Arizona congressional lines track Navajo, Hopi differences
ADVANCE FOE WEEKEND OF NOVEMBER 10-11—FILE—Navajo Indian Anna Begay walks the land she calls 'home," where she faces an eviction dispute from Hopi Indian officials, Jan. 21, 2000, near Big Mountain, Ariz. The Navajo and Hopi tribes each hold different views of what it would take to preserve their voting rights and a state commission has been forced to decide that each reservation should be in a separate congressional district _ even though the 8,000 Hopis' reservation is entirely surrounded by the Arizona portion of the much larger Navajo Reservation. (AP Photo/Matt York, File)

PHOENIX — The divisions between the Hopis and the Navajos whose reservation hems them in have manifested themselves in many ways over the years, from land quarrels to face-offs over cultural ceremonies.

This year they created political difficulties as the state's new Independent Redistricting Commission ran up against the generations-old reality that the Navajo and Hopi tribes don't get along.

The distrust by historic foes stymied the redistricting commission's goal of creating geographically compact congressional districts in northeastern Arizona's high desert, where the tribes have their reservations.

The commission decided that each reservation should remain in a separate congressional district, as they have been since maps were drawn to take into account 1990 Census populations figures, even though the 9,000 Hopis' reservation is entirely surrounded by the Arizona portion of the much bigger Navajo Reservation.

Hopi Chairman Wayne Taylor Jr. said putting his tribe with the Navajos would prevent the Hopis from having a political voice.

With projects and programs competing for limited funding, particularly at the state level, "the choice will always be between Navajo interest and Hopi interest," Taylor said. "Navajo representatives can never give genuine consideration to Hopi interest at the expense of Hopi interest, not if they want to be elected again."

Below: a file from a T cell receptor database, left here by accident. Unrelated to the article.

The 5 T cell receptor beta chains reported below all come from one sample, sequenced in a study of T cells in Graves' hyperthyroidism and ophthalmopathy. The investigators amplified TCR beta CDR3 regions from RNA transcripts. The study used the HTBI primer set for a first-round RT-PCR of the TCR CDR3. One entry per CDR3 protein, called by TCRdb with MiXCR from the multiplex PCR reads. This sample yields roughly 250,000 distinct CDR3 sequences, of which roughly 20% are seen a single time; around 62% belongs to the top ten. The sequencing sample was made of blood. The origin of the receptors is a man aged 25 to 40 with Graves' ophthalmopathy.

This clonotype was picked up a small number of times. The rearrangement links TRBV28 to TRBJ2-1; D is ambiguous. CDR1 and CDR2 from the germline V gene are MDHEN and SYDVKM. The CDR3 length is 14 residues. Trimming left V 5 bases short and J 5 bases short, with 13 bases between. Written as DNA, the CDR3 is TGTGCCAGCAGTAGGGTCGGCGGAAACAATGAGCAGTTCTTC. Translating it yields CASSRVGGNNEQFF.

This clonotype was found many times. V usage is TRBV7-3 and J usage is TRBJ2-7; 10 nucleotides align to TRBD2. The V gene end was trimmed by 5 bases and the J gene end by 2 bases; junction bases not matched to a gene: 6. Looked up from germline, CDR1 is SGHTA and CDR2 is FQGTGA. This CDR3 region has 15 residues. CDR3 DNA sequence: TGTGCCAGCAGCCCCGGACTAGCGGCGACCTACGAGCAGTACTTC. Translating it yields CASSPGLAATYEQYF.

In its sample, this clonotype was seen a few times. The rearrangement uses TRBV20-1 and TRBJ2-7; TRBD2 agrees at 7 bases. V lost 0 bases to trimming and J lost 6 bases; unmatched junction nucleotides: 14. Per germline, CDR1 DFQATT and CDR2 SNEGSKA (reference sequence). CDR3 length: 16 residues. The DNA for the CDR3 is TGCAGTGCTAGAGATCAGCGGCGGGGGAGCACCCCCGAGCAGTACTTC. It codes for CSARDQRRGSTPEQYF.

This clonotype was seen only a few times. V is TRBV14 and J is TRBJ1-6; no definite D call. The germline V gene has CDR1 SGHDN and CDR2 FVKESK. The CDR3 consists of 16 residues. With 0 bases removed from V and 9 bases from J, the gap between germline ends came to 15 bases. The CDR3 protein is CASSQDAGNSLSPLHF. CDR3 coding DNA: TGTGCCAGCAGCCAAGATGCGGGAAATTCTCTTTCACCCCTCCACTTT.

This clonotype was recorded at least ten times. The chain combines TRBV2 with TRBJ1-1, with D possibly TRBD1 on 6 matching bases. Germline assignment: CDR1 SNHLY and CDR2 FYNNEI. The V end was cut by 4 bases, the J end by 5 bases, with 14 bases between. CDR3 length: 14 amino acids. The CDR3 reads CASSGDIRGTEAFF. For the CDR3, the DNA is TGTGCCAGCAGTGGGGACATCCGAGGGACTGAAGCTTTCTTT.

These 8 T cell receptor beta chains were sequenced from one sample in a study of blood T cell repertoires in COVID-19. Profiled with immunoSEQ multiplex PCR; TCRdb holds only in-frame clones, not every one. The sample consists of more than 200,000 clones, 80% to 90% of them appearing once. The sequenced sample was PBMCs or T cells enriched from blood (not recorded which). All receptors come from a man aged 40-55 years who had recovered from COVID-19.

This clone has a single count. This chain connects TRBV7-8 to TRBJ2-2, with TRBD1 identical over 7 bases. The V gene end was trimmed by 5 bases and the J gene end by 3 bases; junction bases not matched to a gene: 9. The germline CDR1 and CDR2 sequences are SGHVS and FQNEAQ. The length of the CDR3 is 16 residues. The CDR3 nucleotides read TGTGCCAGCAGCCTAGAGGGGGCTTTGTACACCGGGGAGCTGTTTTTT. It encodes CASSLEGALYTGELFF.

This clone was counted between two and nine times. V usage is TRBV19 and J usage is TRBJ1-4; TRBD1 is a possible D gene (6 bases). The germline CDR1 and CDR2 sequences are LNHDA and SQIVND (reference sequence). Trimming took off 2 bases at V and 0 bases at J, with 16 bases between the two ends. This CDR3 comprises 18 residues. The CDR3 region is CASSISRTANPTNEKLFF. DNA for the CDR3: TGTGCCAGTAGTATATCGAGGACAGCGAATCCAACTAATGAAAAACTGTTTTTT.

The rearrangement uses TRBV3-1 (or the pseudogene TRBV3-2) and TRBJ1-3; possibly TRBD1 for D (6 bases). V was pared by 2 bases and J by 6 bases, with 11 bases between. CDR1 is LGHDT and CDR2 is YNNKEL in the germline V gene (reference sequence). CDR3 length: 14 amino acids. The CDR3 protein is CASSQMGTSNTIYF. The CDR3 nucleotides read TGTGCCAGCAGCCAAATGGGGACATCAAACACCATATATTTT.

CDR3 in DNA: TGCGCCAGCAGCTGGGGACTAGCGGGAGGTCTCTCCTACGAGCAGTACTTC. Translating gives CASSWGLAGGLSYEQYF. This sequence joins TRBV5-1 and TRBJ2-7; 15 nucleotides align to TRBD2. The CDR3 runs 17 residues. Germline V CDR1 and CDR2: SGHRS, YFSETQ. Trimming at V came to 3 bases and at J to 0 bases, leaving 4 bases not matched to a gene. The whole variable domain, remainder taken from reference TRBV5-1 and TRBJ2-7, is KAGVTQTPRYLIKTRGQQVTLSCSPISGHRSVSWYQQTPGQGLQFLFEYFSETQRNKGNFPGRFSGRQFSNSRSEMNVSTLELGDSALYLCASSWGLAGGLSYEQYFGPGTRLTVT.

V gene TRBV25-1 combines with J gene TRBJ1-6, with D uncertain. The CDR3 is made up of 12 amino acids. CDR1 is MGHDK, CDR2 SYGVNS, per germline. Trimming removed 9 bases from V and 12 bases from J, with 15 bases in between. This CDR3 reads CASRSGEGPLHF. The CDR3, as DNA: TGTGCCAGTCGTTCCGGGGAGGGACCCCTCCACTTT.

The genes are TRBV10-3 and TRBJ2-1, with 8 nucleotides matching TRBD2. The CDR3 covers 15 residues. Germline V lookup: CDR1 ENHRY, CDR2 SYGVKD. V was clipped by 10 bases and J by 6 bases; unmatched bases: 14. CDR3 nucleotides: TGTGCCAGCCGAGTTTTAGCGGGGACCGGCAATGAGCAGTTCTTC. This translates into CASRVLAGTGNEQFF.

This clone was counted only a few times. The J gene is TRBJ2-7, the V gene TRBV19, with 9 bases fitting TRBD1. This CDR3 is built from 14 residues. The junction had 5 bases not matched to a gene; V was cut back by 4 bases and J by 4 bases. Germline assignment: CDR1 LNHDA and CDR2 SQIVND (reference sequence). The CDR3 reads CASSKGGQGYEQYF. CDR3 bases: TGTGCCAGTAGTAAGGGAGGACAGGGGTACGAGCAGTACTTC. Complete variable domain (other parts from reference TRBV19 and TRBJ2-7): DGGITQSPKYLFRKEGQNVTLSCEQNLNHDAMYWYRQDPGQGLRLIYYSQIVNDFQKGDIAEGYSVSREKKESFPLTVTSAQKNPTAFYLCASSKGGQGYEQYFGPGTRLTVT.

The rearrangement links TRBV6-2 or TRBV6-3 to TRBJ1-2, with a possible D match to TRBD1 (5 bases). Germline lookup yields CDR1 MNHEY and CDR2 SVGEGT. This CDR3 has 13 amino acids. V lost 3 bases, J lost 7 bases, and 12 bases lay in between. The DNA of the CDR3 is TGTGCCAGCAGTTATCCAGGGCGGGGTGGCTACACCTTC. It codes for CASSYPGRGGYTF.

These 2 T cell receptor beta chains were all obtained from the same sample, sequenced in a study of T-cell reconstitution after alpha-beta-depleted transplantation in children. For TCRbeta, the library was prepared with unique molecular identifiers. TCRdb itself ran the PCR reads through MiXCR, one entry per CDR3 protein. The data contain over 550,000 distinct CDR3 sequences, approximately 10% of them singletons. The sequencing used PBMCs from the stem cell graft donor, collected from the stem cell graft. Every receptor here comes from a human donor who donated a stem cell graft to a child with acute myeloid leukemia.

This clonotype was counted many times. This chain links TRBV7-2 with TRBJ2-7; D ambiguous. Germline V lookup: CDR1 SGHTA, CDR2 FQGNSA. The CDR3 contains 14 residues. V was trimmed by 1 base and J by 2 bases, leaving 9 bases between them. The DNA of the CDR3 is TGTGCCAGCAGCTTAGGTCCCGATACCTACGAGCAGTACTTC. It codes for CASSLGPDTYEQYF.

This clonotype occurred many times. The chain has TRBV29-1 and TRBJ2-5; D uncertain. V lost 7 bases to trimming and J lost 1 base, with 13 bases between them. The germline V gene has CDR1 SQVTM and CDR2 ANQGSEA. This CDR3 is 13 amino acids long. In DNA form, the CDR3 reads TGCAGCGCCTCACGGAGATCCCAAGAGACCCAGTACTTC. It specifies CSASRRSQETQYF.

James Huntwork, a lawyer and member of the Independent Redistricting Commission, said the split was the right thing to do.

"I can't see how a single congressional representative can honestly and effectively represent all interests," he said.

On congressional and legislative maps adopted after the 1990 Census, separating the two reservations only required a short link to connect the Hopi Reservation to a nearby non-Navajo district.

It was more difficult this time.

The map for the new 2nd Congressional District includes a section resembling a bird on a spring extending from a cuckoo clock.

The "spring" extending westward from the Hopi Reservation to connect it to the rest of the 2nd Congressional District consists of a chain of mostly unpopulated tracts and, in some places, just the width of the Colorado River as it cuts through the Grand Canyon.

Most of the 2nd District's residents live in the western suburbs of Phoenix hundreds of miles to the south.

Meanwhile, the 107,000 Navajos living in isolated homesteads and hard-scrabble communities in the Arizona portion of their reservation — which also includes parts of Utah and New Mexico — are in an all-rural 1st Congressional District.